From an early age, it was clear that Brett Simpson was an athlete of rare talent.
Sure, Simpson excelled at traditional ball sports, and as the son of NFL great Bill Simpson, it was expected that he would follow in his father’s footsteps. But there was something special about surfing that drew him to the sea.
“I was fascinated by how difficult surfing is,” Simpson said. “I played a lot of ball games. It went well but in the end I fell in love with surfing.”
Simpson – a two-time US Open of Surfing champion who helped coaching team USA to a gold medal in the sport’s debut at the Olympics last year – was honored as the “Surf Champion” of this year’s Surfing Walk of Fame. It’s a huge honor for the Huntington Beach hometown hero who has been making waves on the elite competitive scene and beyond.
Simpson now has his own granite stone on Main Street in front of Jack’s Surfboards, along with several other Surfing Walk of Fame inductees who were recognized during an event on Thursday, August 4th.
During the annual induction ceremony, Lance Carson was recognized as a ‘Surfing Pioneer’, music band Honk received the ‘Surf Culture’ award and Australian Jodie Cooper was honored with ‘Woman of the Year’. The Local Hero award went to Bruce Gabrielson, and Al Hunt received an honorary award.
In its 29th year, the Surfing Walk of Fame is a special part of Huntington Beach’s surfing culture.
Mayor Barbara Delgleize quoted 11-time world champion Kelly Slater, who has his own place on the Surfing Walk of Fame: “Surfing is like the mafia. Once you’re in, you can’t get out,” she once told Slater. “It’s a bit like this installation today. You’re on the Walk of Fame and there’s no getting off.”
Peter “PT” Townend, the first world surfing champion, introduced fellow Australian Hunt, who has spent decades working behind the scenes as “the sport’s most prolific statistician and numbers cruncher”, as described in a brochure for the event.
Hunt started out as a judge and later became the first person to tabulate and count the points to crown world champions over the years.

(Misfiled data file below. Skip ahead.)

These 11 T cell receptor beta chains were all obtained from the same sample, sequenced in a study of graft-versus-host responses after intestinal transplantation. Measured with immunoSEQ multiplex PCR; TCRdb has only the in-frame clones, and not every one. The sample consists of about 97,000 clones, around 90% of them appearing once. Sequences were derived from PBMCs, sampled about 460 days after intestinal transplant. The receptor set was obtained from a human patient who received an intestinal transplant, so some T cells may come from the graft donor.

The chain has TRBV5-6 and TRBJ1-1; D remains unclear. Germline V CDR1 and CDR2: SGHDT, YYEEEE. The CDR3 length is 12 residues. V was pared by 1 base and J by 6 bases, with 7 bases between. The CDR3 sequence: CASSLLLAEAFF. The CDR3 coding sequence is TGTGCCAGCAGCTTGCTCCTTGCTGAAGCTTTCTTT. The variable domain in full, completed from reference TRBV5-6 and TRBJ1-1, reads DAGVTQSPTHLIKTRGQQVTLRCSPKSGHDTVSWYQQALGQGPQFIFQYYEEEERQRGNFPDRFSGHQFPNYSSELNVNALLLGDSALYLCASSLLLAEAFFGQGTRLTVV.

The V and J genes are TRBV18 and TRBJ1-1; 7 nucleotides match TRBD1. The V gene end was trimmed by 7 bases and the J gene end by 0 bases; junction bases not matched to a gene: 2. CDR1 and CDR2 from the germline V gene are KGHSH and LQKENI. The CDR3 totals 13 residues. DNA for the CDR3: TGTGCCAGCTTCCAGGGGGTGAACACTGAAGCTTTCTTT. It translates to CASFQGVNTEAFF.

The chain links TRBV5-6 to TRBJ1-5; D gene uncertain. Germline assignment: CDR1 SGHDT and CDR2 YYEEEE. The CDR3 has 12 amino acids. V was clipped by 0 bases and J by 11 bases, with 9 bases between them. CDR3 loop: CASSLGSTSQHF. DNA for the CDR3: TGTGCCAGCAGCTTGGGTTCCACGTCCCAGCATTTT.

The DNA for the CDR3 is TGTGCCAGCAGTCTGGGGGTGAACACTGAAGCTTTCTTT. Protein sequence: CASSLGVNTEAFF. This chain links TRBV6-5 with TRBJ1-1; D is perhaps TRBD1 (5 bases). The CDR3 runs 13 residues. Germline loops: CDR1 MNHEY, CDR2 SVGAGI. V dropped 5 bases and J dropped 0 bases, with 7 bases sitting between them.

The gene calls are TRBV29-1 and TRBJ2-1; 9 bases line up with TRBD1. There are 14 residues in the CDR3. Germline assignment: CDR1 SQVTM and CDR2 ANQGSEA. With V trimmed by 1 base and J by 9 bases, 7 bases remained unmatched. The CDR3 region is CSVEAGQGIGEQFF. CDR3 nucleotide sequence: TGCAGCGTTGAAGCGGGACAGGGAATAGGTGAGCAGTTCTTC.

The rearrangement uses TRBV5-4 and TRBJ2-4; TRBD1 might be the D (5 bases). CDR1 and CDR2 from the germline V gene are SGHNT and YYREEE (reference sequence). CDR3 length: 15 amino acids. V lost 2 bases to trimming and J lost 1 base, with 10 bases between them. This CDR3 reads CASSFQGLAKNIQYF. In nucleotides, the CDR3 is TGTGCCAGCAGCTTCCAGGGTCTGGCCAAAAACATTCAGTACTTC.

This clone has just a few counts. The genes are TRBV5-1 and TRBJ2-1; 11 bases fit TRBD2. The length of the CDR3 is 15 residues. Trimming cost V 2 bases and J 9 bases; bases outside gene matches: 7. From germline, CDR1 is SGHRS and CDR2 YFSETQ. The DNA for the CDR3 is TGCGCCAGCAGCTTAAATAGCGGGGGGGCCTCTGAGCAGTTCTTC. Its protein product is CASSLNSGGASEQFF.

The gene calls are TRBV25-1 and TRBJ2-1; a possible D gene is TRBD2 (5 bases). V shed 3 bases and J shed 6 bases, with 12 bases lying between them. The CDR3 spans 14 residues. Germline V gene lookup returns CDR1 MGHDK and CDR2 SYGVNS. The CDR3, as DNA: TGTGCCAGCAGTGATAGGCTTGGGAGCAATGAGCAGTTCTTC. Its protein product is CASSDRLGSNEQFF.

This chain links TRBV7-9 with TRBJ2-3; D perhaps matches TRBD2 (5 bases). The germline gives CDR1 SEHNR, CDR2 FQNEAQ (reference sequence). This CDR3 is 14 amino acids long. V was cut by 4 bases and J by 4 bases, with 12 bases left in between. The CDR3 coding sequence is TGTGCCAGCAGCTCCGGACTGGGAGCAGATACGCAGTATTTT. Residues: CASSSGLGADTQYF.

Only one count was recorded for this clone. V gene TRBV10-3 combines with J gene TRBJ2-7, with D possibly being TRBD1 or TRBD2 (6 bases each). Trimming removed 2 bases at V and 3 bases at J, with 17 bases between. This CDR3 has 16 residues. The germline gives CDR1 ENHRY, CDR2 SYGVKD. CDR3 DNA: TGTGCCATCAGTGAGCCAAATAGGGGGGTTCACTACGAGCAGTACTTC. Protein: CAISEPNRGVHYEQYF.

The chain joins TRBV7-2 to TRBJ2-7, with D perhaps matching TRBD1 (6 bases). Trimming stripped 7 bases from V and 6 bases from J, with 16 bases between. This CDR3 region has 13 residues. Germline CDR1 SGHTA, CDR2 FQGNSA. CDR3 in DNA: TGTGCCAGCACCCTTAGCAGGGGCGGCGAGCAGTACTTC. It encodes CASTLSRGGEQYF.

Hunt marveled at how he’s seen Huntington Beach change in the 50 years since he came to the surf town, where he’s seen the “good, bad, and ugly.”
“But now look at the place. It’s amazing,” he said.
Surfing legend and Orange County Register columnist Corky Carroll introduced Honk and recalled watching the band when they first started playing gigs in Laguna Beach.
His popularity skyrocketed when he was hired by MacGillivray-Freeman Films to do the soundtrack for the surf film Five Summer Stories in 1972.
“They just exploded after that,” Carroll said. “Their history, surf culture and music culture – they are and still are the A-Team of Orange County musicians.”
Musician Steve Wood, speaking on behalf of the band, spoke about how “thrilled” they all were about the award. Wood grew up in Newport Beach, rode waves on 36th Street all day and hung out at surf shops.
“It was all about surfing,” he said. “At some point I got into music and found my second passion. … We happened upon this thing.”
The sport has been about capturing the zeitgeist, including changes in surfing as it transitioned from more traditional longboarding to shortboarding, he said.
“We just made the music that moved us,” Wood said.
Cooper sent in a video from Australia, where she’s been on a two-month bucket list, expressing her appreciation for the award.
“I’ve always had a soft spot for Huntington Beach,” she said.
Townend noted that Cooper won her first major event in Huntington Beach in the ’80s at the OP Pro. She continued to show off her skills in big, crashing Hawaiian waves well into the ’90s.
“She was very open about not wanting to be the best woman, just the best surfer,” Townend said.
“Surfing Pioneer” Carson, one of the early progressive surfers in the 50’s, was not only a stylish surfer but also made surfboards – which he still does today.
“Local Hero” Gabrielson has been a fixture in surf town since the ’60s. He learned surfboard shaping skills from South Bay icon Dale Velzy and was later elected president of the Huntington Beach Surfing Association.
Gabrielson was also the founder of the Edison High School Surf Club and later founded and coached the Huntington Beach High School Surf Team, the first high school in the United States to officially recognize surfing as a college sport. He was a co-founder, coach, and captain of California State University’s Long Beach Surf Club.
Simpson last took the stage on Thursday and spoke about how he was drawn to the sport because of its individualistic nature – but now understands it’s more of a team sport.
“Looking back you have to have such a big support crew around you. It’s pretty much your team,” said Simpson, who thanked all of his family, coaches and fellow surfers who have pushed him along the way. “I feel like this day is also more for everyone who has supported me. … It’s not necessarily just personal. It’s a community thing.”